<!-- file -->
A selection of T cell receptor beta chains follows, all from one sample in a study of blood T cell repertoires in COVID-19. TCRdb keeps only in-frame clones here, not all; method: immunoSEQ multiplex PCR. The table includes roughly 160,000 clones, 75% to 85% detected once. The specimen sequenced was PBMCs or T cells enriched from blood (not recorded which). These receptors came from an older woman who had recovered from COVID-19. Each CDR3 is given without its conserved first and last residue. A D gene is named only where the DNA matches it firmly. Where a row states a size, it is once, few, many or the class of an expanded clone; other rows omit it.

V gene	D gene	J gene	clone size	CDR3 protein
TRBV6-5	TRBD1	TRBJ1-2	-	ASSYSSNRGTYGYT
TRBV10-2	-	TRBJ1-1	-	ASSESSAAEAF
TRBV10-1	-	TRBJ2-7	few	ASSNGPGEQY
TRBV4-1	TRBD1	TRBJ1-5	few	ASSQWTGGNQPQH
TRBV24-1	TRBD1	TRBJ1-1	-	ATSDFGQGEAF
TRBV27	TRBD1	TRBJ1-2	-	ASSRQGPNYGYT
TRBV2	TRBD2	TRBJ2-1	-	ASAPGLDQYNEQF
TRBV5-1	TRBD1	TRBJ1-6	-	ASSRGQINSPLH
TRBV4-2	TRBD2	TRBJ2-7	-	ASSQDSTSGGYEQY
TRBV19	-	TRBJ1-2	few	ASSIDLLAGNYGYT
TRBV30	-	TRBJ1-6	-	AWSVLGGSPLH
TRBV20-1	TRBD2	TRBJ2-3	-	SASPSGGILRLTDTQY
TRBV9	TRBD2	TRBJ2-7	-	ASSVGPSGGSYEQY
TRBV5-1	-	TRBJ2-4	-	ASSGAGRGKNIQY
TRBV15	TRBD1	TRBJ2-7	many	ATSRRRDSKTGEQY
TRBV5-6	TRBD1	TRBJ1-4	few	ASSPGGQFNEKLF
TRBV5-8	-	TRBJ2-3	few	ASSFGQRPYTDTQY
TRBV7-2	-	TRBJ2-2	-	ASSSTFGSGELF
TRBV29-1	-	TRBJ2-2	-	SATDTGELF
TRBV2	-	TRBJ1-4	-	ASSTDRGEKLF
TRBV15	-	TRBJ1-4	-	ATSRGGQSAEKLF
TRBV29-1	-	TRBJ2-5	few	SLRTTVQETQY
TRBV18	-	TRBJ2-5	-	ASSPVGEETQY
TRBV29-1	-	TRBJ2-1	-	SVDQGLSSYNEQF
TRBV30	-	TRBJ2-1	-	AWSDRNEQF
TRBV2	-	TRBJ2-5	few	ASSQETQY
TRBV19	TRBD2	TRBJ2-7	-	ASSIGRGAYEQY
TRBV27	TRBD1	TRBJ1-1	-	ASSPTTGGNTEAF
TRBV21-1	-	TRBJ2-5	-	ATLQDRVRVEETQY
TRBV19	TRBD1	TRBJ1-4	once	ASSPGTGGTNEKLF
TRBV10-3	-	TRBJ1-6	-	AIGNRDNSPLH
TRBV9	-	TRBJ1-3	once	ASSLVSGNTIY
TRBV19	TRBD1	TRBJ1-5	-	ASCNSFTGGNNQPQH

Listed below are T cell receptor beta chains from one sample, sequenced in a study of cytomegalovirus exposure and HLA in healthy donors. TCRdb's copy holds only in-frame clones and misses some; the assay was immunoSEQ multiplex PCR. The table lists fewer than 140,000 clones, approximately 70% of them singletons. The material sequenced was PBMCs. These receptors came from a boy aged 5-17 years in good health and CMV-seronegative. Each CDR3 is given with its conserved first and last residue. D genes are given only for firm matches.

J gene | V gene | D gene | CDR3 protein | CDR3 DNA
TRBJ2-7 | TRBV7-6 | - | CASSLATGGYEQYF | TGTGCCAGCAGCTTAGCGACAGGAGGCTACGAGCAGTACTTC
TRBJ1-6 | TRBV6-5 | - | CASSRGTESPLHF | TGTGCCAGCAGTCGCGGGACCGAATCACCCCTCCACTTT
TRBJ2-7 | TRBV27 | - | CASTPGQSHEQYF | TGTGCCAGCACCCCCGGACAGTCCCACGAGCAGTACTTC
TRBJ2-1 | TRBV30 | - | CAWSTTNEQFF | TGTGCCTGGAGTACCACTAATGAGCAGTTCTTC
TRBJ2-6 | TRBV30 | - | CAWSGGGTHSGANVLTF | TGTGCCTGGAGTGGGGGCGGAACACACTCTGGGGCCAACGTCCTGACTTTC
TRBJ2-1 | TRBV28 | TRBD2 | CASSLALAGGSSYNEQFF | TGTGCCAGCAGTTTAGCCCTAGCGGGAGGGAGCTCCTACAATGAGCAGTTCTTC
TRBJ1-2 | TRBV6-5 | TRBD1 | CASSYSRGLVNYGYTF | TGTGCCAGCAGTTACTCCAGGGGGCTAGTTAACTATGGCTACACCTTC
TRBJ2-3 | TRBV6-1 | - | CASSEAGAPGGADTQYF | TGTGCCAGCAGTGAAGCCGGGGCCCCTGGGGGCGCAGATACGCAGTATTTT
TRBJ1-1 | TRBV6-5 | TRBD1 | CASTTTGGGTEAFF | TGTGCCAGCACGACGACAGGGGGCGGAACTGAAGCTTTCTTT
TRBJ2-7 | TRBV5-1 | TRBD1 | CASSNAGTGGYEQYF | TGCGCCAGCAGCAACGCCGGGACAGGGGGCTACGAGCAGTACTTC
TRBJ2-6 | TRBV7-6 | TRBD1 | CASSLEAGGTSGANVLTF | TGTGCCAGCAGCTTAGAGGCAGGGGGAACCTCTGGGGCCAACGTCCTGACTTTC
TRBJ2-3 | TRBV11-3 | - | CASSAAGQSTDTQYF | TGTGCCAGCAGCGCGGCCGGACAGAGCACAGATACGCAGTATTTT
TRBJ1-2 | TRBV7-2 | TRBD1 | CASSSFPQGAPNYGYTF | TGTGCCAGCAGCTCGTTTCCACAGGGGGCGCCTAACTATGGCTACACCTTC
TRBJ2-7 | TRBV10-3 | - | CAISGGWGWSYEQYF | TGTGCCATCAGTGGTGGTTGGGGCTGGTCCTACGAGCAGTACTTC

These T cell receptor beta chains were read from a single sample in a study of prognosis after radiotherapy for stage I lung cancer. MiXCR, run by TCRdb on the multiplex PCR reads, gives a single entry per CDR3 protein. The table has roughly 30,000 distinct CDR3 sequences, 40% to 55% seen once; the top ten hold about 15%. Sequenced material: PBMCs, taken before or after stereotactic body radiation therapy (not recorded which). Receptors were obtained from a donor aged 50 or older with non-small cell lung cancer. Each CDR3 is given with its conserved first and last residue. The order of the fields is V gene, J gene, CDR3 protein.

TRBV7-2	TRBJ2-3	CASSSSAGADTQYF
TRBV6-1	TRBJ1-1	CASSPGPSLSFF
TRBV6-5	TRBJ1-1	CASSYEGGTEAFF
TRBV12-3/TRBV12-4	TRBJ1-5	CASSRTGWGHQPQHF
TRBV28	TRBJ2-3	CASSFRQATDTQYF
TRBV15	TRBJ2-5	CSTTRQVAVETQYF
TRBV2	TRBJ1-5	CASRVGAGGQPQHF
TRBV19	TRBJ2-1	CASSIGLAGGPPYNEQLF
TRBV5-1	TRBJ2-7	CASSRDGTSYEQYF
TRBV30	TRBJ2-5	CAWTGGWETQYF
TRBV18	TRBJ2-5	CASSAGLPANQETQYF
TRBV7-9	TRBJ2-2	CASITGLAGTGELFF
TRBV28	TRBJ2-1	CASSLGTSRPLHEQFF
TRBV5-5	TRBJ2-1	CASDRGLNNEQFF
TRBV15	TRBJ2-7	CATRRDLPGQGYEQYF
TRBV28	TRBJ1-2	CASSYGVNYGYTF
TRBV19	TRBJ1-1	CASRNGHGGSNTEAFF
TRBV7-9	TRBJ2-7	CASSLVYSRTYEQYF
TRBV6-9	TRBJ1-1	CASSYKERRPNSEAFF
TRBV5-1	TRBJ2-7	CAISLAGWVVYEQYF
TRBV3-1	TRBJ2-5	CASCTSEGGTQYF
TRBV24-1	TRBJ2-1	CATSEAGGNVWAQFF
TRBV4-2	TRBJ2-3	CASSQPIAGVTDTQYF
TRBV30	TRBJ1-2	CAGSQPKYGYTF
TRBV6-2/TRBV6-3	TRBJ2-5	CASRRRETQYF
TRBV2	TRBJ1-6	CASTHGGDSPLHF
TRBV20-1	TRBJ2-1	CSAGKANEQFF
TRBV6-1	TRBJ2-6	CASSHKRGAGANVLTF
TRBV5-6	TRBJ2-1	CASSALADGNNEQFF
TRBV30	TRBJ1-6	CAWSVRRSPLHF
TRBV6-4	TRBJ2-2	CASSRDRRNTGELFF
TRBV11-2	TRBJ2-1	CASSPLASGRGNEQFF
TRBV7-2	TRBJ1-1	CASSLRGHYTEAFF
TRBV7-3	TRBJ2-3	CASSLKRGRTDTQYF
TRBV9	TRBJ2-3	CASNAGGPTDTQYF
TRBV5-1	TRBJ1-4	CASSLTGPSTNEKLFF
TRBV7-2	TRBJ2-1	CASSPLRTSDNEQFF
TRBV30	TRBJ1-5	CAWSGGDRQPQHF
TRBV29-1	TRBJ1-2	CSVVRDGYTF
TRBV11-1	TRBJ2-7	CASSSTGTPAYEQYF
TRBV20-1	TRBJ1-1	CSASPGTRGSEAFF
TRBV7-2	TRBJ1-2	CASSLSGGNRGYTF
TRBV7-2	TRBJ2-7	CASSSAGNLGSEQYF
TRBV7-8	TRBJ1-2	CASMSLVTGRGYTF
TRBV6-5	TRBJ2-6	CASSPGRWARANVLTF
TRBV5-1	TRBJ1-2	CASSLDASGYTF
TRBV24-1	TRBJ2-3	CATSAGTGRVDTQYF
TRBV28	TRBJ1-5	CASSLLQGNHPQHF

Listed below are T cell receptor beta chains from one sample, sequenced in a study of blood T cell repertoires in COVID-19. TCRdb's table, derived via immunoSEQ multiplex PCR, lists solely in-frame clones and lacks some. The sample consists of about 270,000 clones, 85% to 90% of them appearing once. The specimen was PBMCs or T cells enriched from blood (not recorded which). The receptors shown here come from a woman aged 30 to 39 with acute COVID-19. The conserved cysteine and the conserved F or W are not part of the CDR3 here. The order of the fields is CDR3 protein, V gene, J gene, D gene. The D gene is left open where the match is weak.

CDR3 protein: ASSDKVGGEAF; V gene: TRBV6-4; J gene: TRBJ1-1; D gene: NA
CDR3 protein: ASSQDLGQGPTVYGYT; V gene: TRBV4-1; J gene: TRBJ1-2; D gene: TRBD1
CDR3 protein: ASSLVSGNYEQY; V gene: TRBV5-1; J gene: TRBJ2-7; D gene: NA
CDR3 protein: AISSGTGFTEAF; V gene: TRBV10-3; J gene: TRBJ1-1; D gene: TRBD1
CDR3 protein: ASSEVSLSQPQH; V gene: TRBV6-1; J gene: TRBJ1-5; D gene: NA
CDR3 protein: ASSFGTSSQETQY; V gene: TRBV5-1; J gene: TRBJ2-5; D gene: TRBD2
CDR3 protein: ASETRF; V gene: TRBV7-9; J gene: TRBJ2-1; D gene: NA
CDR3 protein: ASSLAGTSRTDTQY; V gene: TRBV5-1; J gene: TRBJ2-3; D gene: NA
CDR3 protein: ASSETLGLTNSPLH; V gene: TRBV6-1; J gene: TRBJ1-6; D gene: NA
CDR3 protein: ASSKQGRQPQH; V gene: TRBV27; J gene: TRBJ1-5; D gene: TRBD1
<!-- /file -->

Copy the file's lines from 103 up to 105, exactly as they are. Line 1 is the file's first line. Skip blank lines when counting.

CDR3 protein: ASSQDLGQGPTVYGYT; V gene: TRBV4-1; J gene: TRBJ1-2; D gene: TRBD1
CDR3 protein: ASSLVSGNYEQY; V gene: TRBV5-1; J gene: TRBJ2-7; D gene: NA
CDR3 protein: AISSGTGFTEAF; V gene: TRBV10-3; J gene: TRBJ1-1; D gene: TRBD1